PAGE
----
18 Mary Magdalene went to the disciples with the news: “I have seen the Lord!” And she told them that he had said these things to her.
Leader: This is the Gospel of our Lord Jesus Christ.
People: Praise to you Lord Christ.
Sermon, “I Can See Resurrection”
My 5-year-old asks the best questions. We’ve been reading a lot of Holy Week and Easter books of course. Zechariah asked very inquisitively this week, “If Jesus died, how was he alive again?” I told him that God brought him back to life. He replied, “Yes, but how did God actually do it?” “It’s a mystery,” I explained. “Ok, dad, but how did God actually get him alive again? How did God do it?” Here I thought seminary was hard. In seminary, I just quoted Scripture and theologians. That doesn’t work with a 5-year-old, so I finally said, “Well, God brought Jesus back to life through love and for love. Because God loved Jesus, God loves all of creation, every human who ever lived, and God loves you. That’s why God raised Jesus from the dead.” He accepted my answer, even though I answered the why not the how.
Zechariah is in good company. His question is one for the ages. When Mary Magdalene arrived at the tomb early on the first day of the week, she didn’t understand resurrection. When Simon Peter and the other disciple, tradition has named John, arrive at the tomb, “they still did not understand.” If those first witnesses to the resurrection had trouble understanding it, then how do we stand a chance? Perhaps the resurrection of Jesus is not meant to be understood as much as it is meant to be experienced.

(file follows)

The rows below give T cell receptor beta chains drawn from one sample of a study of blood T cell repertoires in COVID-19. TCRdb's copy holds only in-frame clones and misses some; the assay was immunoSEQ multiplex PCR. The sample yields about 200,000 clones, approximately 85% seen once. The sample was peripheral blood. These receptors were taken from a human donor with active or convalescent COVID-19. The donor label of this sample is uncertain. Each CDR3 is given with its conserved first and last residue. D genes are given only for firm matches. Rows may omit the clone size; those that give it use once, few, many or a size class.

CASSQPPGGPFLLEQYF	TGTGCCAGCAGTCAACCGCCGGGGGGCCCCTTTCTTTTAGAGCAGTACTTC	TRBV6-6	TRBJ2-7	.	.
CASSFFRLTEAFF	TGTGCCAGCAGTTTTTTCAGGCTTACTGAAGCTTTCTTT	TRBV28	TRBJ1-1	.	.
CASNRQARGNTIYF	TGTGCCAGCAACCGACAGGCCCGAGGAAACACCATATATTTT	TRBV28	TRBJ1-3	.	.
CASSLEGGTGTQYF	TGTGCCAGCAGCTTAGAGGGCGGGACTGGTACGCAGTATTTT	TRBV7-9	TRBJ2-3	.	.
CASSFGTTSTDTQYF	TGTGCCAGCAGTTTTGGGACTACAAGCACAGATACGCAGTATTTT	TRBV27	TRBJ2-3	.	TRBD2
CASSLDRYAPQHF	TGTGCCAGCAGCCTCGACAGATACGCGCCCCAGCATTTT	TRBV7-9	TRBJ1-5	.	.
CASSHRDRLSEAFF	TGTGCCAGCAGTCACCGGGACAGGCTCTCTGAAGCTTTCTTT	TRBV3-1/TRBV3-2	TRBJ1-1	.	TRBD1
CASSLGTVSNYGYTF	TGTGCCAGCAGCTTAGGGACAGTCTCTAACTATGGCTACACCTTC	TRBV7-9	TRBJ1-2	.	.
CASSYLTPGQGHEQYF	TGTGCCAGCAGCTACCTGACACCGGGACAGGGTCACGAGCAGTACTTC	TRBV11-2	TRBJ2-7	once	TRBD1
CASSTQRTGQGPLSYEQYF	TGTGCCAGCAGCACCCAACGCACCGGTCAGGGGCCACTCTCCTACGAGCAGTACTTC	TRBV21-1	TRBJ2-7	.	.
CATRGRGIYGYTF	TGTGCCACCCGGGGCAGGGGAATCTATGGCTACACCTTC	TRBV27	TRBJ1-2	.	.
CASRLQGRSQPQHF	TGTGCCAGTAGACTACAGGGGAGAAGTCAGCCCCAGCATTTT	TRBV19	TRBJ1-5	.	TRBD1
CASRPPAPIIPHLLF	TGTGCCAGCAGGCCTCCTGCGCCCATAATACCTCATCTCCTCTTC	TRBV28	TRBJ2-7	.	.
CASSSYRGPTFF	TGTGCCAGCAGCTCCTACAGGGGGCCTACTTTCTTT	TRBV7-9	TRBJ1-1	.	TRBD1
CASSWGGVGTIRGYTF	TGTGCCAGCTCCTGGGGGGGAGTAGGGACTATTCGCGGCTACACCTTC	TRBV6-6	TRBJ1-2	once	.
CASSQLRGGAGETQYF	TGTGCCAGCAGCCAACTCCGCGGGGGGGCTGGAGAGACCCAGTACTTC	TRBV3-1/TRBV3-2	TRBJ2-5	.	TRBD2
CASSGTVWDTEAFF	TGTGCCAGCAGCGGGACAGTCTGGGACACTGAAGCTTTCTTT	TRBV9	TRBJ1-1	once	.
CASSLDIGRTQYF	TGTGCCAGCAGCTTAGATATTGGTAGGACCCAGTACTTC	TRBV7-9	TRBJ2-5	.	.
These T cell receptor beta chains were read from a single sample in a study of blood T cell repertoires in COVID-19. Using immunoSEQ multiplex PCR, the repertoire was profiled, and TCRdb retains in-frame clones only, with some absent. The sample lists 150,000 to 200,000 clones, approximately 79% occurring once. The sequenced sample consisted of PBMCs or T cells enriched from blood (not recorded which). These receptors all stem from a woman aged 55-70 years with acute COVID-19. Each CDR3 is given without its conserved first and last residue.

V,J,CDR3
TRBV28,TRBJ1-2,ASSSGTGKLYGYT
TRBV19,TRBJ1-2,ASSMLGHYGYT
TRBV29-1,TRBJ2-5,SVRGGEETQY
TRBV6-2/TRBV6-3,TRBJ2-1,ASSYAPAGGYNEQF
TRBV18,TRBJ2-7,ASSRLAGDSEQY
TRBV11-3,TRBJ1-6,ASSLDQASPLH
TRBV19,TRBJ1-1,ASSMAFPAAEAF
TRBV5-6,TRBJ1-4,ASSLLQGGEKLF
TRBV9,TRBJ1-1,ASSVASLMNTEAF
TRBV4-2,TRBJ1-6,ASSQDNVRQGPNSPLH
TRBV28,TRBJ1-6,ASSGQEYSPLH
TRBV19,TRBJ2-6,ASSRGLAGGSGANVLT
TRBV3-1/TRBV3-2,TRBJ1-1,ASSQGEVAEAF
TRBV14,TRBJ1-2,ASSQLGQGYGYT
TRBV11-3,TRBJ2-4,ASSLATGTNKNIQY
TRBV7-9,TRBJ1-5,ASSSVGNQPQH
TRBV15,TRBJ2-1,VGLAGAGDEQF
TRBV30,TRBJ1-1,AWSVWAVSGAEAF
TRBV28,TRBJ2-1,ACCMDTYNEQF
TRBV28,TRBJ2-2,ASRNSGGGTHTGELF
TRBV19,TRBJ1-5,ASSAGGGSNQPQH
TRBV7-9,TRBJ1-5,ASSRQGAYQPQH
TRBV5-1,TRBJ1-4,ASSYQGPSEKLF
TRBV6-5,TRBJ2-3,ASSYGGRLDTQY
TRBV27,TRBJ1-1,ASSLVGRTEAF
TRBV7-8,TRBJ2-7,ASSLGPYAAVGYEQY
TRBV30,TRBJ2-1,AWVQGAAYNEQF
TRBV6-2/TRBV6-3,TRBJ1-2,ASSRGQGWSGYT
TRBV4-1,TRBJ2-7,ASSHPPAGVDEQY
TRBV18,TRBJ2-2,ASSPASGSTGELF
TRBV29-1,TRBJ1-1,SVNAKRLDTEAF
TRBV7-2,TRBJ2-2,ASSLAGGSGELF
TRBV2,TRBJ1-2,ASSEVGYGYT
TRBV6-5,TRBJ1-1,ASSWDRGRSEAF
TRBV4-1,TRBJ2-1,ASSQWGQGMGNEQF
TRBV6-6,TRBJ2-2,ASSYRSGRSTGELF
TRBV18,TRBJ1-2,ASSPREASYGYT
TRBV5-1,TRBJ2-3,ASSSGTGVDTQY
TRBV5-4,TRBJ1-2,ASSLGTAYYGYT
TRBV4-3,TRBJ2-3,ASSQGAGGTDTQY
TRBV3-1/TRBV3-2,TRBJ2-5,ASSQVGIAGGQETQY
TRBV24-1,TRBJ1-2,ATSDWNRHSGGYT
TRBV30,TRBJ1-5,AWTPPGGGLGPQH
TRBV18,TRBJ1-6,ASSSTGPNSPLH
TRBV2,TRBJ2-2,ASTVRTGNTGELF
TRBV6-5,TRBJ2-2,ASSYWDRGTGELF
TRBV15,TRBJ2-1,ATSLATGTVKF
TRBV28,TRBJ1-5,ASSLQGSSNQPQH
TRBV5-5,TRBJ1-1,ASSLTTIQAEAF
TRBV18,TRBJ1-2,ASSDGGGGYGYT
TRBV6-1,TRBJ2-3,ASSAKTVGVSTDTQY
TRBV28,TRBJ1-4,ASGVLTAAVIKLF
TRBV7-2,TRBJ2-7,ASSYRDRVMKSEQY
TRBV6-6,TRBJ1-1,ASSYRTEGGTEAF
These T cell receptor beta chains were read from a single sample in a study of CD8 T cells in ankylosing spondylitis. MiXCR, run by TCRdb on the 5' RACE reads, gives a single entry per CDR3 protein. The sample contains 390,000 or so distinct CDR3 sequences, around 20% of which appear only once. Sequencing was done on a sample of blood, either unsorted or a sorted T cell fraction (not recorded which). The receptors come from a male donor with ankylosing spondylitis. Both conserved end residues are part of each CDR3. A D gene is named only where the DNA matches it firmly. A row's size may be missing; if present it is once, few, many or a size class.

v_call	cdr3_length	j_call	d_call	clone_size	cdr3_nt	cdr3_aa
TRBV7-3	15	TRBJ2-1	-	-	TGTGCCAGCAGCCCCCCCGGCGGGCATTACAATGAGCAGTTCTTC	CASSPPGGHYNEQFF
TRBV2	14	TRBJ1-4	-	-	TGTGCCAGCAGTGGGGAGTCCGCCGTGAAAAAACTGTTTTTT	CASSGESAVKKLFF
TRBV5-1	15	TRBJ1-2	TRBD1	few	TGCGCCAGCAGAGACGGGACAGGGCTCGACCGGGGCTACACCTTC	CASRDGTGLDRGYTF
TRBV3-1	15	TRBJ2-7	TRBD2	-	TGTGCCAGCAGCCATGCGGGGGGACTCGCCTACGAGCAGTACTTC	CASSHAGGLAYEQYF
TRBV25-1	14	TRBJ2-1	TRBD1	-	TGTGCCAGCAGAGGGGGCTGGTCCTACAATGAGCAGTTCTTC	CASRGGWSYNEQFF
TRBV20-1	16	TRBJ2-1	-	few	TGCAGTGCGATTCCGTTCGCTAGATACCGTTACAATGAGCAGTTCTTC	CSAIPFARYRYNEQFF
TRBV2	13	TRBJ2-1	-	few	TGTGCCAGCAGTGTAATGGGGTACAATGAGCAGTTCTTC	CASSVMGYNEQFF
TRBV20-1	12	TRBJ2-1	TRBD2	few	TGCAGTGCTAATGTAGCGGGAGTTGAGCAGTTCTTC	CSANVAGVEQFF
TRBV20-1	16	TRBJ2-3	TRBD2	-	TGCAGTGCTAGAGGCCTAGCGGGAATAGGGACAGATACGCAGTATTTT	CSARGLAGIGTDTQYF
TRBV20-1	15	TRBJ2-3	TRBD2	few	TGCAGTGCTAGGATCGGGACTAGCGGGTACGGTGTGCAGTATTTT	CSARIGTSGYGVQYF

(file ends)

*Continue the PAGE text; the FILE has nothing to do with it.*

In the Gospel of John, we are immediately drawn into the darkness of the early morning when Mary visits the tomb. Something is different. Something is out of sorts. The stone had been removed from the entrance. If you notice, the message she delivers to Peter and the other disciple is not a message of resurrection and victory over the grave. “They have taken the Lord out of the tomb, and we don’t know where they have put him!” It’s a message of concern, uncertainty, and ultimately it’s about death, as Mary is concerned about the body of her beloved teacher.
When the Gospel tells us that Mary told the disciples that “we don’t know where they have put him,” the word “know” could be translated as “see” or “understand” or “know.” Mary doesn’t know, see, or understand. Neither do the disciples. We often give credit to the unnamed “other disciple” for finding the cloth still lying in the tomb and as read in John he “saw and believed.” Yet we are told in the very next verse that “they still not understand from Scripture that Jesus had to rise from the dead.” The “other disciple” doesn’t proclaim the resurrection, they just go back to the house in Jerusalem they were staying. They may have believed Mary, but they didn’t see, understand, or know about the resurrection yet. We might not understand the resurrection, but do we know about it. Can we see it? Can we see it in our lives, in the lives of others, or in our world?